Metabolizable energy is the standard measure of describing energy requirements for poultry and is widely used in measuring energy contribution from diets under commercial conditions (Lopez & Leeson, 2008). Metabolizable energy can be determined accurately from the difference between the GE of the feed and the GE of the excreta resulting from a feed (NRC, 1994). In the current study, except for the birds fed Endeavour, the ME content of the other triticale-, maize- and wheat-based diets was between 12 and 13 MJ/kg. Metabolizable energy intake was lower in birds fed Canobolas and wheat-based diets than the other triticale cultivars and maize-based diets. The lower ME intake of the birds may be a result of the high fibre content and anti-nutritive factors present in Canobolas and wheat, although these were not measured in the current study. Barteczko et al. (2009) reported that the soluble NSP fraction has a negative relationship with AME, owing mainly to an increase in the digesta viscosity. Choct & Annison (1992), in a study on the antinutritive activity of isolated wheat pentosans, also reported a significant dose-dependent depression in AME. Although the previous laboratory analysis of the triticale cultivars showed a similarity in nutrient contents among the triticale cultivars in this trial, the differences in energy, fat and protein deposition may be because of the differences in digestibility between the triticale cultivars. However, predictions of digestibility from proximate composition may not be as accurate as values obtained from actual feeding trials.

The NEp was measured in this study to determine how useful the various grains were as energy sources, and was found to be significantly different among the treatments. The higher NEp in Bogong, Jackie and Tobruk diets compared with the NEp of the wheat diet indicates the superiority of the three cultivars in terms of nutritive quality. However, HP was substantially higher for diets containing these three cultivars. Olukosi et al. (2008) reported high HP when microbial enzymes were included in the diet. The preferential deposition of energy as protein may elevate HP because more ATP is required to deposit protein than to deposit fat. The carcasses of birds fed diets with Bogong, Jackie and Tobruk showed higher energy retention as fat and protein than the carcasses of birds fed on the maize and wheat diets. It would be expected that more lean tissue was being accumulated in the carcass of chickens that retained more net energy as protein. However, in general, the higher retention of protein than fat in broiler chickens up to 22 days old is probably because at this age broiler chickens are in the fast-growing phase and have not reached the phase at which fat deposition becomes significant (Sanz et al., 2000; Bregendahl et al., 2002). As BW increases, the quantities of body fat and protein increase at different rates, generally tending towards an increase in fat deposition (Leenstra, 1986; Emmans, 1995).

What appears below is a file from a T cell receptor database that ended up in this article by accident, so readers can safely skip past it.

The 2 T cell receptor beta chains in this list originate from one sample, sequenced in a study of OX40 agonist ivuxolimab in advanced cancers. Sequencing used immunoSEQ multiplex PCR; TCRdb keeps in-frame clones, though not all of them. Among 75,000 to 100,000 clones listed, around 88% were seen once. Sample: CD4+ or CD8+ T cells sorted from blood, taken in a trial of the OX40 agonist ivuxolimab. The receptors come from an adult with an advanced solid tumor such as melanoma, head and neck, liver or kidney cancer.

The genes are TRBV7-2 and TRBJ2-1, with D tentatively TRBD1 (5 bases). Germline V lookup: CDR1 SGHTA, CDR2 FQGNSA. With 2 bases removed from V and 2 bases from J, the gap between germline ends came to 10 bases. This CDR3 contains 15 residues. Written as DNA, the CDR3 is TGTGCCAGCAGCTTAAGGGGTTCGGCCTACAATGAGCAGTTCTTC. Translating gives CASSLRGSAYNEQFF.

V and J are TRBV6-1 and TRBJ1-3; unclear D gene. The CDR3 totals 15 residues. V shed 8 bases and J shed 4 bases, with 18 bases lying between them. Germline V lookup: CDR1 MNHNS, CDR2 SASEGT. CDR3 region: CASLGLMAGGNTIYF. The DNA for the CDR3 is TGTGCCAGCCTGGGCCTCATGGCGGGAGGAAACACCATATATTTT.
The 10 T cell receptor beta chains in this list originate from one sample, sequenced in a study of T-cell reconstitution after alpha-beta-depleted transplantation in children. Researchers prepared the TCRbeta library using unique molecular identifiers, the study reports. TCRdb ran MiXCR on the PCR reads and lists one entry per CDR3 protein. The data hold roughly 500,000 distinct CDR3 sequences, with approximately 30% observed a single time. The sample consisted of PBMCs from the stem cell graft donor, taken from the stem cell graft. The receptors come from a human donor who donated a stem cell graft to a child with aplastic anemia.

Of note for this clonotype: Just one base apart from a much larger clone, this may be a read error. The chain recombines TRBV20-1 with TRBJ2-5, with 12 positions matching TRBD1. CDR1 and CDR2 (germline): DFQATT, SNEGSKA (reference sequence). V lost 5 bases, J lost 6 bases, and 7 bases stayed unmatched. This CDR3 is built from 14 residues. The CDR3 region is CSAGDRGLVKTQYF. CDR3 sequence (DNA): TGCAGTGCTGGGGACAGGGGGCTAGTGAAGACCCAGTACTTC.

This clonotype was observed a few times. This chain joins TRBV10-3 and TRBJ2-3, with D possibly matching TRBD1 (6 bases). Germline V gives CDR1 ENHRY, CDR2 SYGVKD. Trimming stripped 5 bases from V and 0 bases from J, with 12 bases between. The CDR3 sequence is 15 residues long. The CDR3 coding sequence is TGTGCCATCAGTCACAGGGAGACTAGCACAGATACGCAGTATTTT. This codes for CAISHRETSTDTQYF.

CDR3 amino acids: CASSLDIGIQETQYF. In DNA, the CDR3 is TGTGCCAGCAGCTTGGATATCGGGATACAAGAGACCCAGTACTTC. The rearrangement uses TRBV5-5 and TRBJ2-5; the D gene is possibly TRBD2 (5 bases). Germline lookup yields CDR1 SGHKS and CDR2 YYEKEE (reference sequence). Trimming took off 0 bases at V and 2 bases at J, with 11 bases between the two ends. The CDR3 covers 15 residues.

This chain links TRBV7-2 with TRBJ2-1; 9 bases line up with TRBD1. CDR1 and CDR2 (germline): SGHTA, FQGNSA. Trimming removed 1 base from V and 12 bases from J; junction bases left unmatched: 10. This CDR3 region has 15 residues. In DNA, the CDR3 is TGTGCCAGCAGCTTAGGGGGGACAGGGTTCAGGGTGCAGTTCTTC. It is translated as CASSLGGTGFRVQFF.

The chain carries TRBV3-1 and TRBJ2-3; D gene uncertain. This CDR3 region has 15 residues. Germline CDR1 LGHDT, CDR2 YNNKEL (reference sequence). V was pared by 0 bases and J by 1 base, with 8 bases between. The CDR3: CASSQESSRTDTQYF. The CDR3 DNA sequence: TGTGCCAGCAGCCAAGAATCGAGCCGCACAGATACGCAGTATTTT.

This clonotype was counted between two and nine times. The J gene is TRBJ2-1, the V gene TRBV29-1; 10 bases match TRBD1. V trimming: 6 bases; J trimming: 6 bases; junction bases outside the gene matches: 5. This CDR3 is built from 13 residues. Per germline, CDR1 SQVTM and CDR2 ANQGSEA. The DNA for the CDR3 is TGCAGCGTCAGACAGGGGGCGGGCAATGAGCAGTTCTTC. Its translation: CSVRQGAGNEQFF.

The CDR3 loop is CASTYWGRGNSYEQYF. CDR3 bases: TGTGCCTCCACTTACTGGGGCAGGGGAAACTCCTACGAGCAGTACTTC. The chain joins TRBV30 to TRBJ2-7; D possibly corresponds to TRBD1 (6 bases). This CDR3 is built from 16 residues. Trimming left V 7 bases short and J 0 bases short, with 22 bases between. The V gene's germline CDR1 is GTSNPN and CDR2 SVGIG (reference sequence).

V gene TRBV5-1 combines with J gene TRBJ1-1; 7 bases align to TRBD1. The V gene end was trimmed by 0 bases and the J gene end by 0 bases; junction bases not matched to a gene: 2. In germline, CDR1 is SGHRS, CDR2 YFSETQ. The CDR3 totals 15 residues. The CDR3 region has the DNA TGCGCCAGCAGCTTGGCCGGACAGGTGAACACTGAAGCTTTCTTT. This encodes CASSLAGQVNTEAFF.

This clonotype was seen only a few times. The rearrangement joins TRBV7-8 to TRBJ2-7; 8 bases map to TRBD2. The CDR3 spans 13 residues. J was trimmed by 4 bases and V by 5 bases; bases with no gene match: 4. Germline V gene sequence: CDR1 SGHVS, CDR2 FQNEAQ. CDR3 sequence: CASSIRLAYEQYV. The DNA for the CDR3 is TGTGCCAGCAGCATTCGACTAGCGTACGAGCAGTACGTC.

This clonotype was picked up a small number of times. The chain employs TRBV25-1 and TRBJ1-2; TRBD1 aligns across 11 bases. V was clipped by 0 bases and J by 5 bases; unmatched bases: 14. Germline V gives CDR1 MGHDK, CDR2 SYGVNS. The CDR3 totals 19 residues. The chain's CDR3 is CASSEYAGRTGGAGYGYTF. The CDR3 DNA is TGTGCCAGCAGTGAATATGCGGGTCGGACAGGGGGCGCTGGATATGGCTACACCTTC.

In the present study, the efficiencies of retention of ME, lipid and protein were higher than in that of Olukosi et al. (2008). This may be the result of the difference in ME intake. However, the efficiencies of ME utilization for energy and protein were unaffected by dietary differences. In terms of efficiency of utilization of ME for fat deposition, all the birds fed triticale diets had higher values, and were as efficient as those on maize, but more efficient than birds on wheat. The high level of fat deposition is related to a high ME intake. This is in agreement with Yuan et al. (2008), who reported that consumption of a high-energy diet by broiler chickens increases fat accumulation in the muscle. Similarly an increase in the energy : protein ratio in the diet may stimulate a higher deposition of fat (Wiseman & Lewis, 1998). The higher fat deposition of the birds fed on Bogong, Jackie and Tobruk diets might be the result of higher digestibility of energy, and possibly other nutrients, but this was not assessed in the current study.

 

Conclusion

The present study showed that broiler chickens fed on certain triticale cultivars (Bogong, Jackie and Tobruk) performed better than birds on wheat-based diets. Birds in the Bogong, Jackie and Tobruk diet groups had higher energy, fat and protein intakes; NEp; energy, fat and protein retention than the birds in the other diets, while the efficiency of utilization of ME for energy and protein by the birds was unaffected. These findings should be tested under practical diets conditions, including supplementation with microbial enzymes.

 

Acknowledgements

AB Vista (Marlborough, UK) funded this study. Viterra Australia provided the Bogong and Canobolas grain.

 

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Received 8 April 2014
Accepted 21 January 2015
First published online 16 March 2015

 

 

# Corresponding author: piji@une.edu.au